Right now, MDMA and its toxicity or lack of toxicity, its legality or lack of legality are really key issues. So as you're listening to this, I'm giving you a real time, blow by blow of what led up to where we are now, but we will also want to think about how what's happening right now, including the description of these data on MDMA may or may not impact the potential legal status of MDMA. Okay, so what is MDMA? MDMA is three, four methyline, dioxy, methamphetamine, but unless you're a chemist, that's not going to mean much to you, nor should it. MDMA has some very interesting properties. The first of which is that methamphetamine component, which because it's a methamphetamine and acts like other amphetamines, what it does is it blocks the reuptake of dopamine from neurons after dopamine is released. So for those of you that heard the episode that I did on drugs to treat ADHD, I discussed the biology and mechanisms of drugs like Adderall and Vivance, which basically are either combinations of amphetamines or single type of amphetamines that have either a quick release or a long release. Now, MDMA, because it has this methamphetamine component, prevents the reuptake of dopamine, and in doing so, creates net increases in dopamine. So for those of you that don't have a background in neurobiology, let me just briefly explain. I'll make this very simple. Neurons or nerve cells release chemicals at their sites of communication, which are called synapses. Synapses are little gaps between neurons. And what happens is the neurons spit out these little spherical balls, which we call vesicles, or vesicles, depending on where in the world you live. They'll either be called vesicles or vesicles. And those little vesicles contain neurotransmitter, or what's technically referred to as a neuromodulator. Topamine is a neuromodulator. It can modulate the activity of other neurons. It can either increase or decrease the activity of other neurons. Now, at the end of the neuron, what we call the axonal bouton, axon is the wire component of the neuron. They can reach to another site in the brain and then release the neurotransmitter and neuromodulator there. At those axonal boutons, which are the sites of release, the vesicles literally fuse with the edge of the neuron and vomit their neuromodulator out into the synapse. And then the neuromodulator, in this case dopamine, will bind to receptors on the postsynaptic side. That means to another neuron. And then depending on how much binds and depending on what else is going on in that local neighborhood of neuronal connections, the neuron will either increase its neural activity and itself release neuromodulator or neurotransmitter someplace else, so sort of a chain reaction, or else it will suppress its activity. And the flow of communication from one neuron to the next will be stopped. Okay? So MDMA doesn't prevent the release of dopamine at the synapse. It does quite the opposite. It actually prevents the sucking up of the dopamine that's been released and that does not bind to the receptors. So basically what it does is it blocks these things called dopamine transporters. And the transporters are the things that suck back up the dopamine that's been released that has not bound to receptors. Because it blocks that sucking up process, there's more dopamine around in the synapse to hang out and then bind to receptors once some become available. Okay? The other thing that the methamphetamine component of MDMA does, just like methamphetamine, is that it actually gets into what we call the presynaptic neuron, the neuron that releases the dopamine. And it interferes with the repackaging of dopamine into those vesicles. Now you might think, "Oh, it interferes with the repackaging of dopamine in vesicles and therefore less will be released." But actually what happens is, as a consequence of that, a bunch of dopamine builds up in the presynaptic neuron so that when an electrical impulse comes down that neuron and dopamine is released, a huge amount of dopamine is released. And this is one of the characteristic properties of methamphetamine and of MDMA, which is that it leads to enormous increases in the amount of dopamine released and the amount of dopamine that hangs around in the synapse. And therefore it increases what we call dopamineergic tone or dopamineergic drive. That's just a bunch of different ways to describe increases in dopamine. Okay, so that's the main way that MDMA and, by extension, methamphetamine increased dopamine. However, MDMA is not just methamphetamine, it's methylene-dioxine methamphetamine, and it has another incredible property, which is that it doesn't just lead to huge increases in dopamine. It also leads to huge increases in serotonin. And that's because there are other neurons that release serotonin, and they have serotonin transporters, which are sometimes called Serts-S-E-R-T-Ss, serotonin transporters, and they work very much in the same way that dopamine transporters do. They basically control the sucking back up of serotonin that's been released into the synapse and that has not bound to serotonin receptors on the other neurons yet. And in doing so, allow more serotonin to hang out and have its effects as those receptors become available for serotonin to bind to them. The other thing MDMA does is it also gets into the presynaptic neuron to impact the packaging of serotonin into something called the vesicle monamine transporter for serotonin. And in doing so, leads to a big buildup of serotonin in presynaptic terminals and then massive increases in serotonin release. Okay, so what we've got with MDMA is a really interesting compound. Unlike methamphetamine or other amphetamines, such as Adderall, Vivance, etc., that cause increases in dopamine by blocking reuptake and increasing release of dopamine. MDMA does that, but it also does the same thing for serotonin, and here's a really key point. The increases in serotonin that MDMA creates are at least three times and maybe as much as eight times greater than the amount of dopamine released that MDMA causes. But when you put those two things together, what you basically have is a drug that causes huge increases in dopamine and even bigger increases in serotonin. And remember earlier when I said that MDMA is a purely synthetic compound, as far as we know it does not exist in any plants or fungus or anything else in nature? Well, this is a very unusual circumstance of having big increases in dopamine and big increases in serotonin caused by the same compound. And that combination of big increases in dopamine and big increases in serotonin are what lead to these highly unusual and yet what seem to be potentially clinically very beneficial effects of having people feel a lot of mood elevation and a lot of stimulation from the stimulant properties of the methamphetamine component. So that's the dopamine effect. The dopaminergic tone goes way up. So it's a stimulant. People feel really alert. They feel like talking a lot. They feel very excited. They feel a lot of positive motivation. These are classic effects of drugs that promote the release of dopamine, including amphetamine, cocaine, etc. But ordinarily that's not such a good thing because what happens is there's then a crash in the dopamine levels and then people feel depressed. They feel lethargic. They don't feel good at all. MDMA seems to cause these increases in dopamine and all the accompanying effects I just described. But by also causing big increases in serotonin, it activates neural networks that are associated with feeling more socially connected. In fact, we'll talk about data in a little bit where people have had their brains imaged while under the influence of MDMA. And it's very clear that people who have taken MDMA look at faces that ordinarily they would rate as fearful and rate them as less fearful. They see faces that are smiling and they rate those smiling happy faces as more positive than they would off the drug. The big increases in serotonin create what we call a pro-social effect. And that combined with the dopaminergic increase in mood and the stimulation effect creates this thing that we call an empathogen where, and this is very important, the empathy isn't just for other people. It's also for oneself and one's own experiences happening in the moment as well as empathy for experiences from the past, which, as you can imagine, could be very beneficial for the treatment of PTSD. Okay, so hopefully the way I describe the biology of MDMA makes some sense. If you didn't get anything out of the description I provided except the understanding that MDMA is unusual in that it causes big increases in dopamine and even bigger increases in serotonin, then you have more in your knowledge base now about MDMA than you need in order to understand the rest of our discussion.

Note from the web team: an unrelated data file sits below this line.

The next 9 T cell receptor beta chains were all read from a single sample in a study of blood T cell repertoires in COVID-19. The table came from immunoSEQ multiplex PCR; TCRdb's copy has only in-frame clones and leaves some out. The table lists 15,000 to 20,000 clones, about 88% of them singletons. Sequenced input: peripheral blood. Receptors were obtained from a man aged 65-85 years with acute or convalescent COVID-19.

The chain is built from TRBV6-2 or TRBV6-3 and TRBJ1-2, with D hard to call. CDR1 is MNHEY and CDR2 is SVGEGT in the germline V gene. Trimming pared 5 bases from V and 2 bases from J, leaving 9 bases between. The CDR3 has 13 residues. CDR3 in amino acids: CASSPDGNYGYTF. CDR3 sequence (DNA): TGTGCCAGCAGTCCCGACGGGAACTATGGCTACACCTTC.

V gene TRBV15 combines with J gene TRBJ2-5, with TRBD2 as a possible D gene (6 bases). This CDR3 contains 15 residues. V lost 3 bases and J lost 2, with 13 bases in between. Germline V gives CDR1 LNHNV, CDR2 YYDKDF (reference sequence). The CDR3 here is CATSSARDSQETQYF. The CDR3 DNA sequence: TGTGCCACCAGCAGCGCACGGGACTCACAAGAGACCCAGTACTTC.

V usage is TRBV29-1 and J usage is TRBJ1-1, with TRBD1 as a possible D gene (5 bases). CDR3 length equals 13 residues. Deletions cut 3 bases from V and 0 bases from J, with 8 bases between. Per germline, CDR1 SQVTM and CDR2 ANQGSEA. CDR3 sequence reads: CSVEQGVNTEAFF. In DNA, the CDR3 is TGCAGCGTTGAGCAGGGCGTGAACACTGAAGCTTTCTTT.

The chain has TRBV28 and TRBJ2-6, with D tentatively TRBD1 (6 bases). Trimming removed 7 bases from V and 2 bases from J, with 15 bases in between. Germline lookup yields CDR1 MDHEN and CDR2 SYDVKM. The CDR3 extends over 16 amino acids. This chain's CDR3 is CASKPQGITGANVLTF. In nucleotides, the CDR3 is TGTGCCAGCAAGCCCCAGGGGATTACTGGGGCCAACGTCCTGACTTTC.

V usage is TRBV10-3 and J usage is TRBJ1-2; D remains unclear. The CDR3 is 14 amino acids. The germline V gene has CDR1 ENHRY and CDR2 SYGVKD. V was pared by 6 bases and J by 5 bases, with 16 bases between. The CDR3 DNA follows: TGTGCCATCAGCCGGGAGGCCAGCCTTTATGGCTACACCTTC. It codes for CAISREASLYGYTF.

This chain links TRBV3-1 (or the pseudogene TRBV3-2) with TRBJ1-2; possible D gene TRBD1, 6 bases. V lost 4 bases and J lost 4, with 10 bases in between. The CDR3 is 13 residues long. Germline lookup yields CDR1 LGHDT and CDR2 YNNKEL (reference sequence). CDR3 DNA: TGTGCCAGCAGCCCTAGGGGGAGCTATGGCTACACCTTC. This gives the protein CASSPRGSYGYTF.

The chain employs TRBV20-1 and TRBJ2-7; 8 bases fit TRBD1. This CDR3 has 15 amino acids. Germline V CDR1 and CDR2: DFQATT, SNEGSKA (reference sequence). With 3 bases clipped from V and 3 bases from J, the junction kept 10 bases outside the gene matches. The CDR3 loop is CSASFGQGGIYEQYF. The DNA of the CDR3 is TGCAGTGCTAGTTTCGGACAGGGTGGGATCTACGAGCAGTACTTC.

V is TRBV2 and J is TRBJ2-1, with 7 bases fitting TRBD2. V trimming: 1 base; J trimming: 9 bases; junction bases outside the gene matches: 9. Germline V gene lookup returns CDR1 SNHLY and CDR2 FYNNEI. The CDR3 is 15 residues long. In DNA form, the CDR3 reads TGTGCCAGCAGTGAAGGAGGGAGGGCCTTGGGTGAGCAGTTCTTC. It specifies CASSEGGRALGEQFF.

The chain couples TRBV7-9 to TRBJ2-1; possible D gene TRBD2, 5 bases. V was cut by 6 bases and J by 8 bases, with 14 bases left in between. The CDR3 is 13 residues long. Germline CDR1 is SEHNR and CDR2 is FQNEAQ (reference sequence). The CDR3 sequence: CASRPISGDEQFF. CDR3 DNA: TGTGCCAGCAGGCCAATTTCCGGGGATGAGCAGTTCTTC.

MDMA vs Psychedelics vs Ketamine (23:30)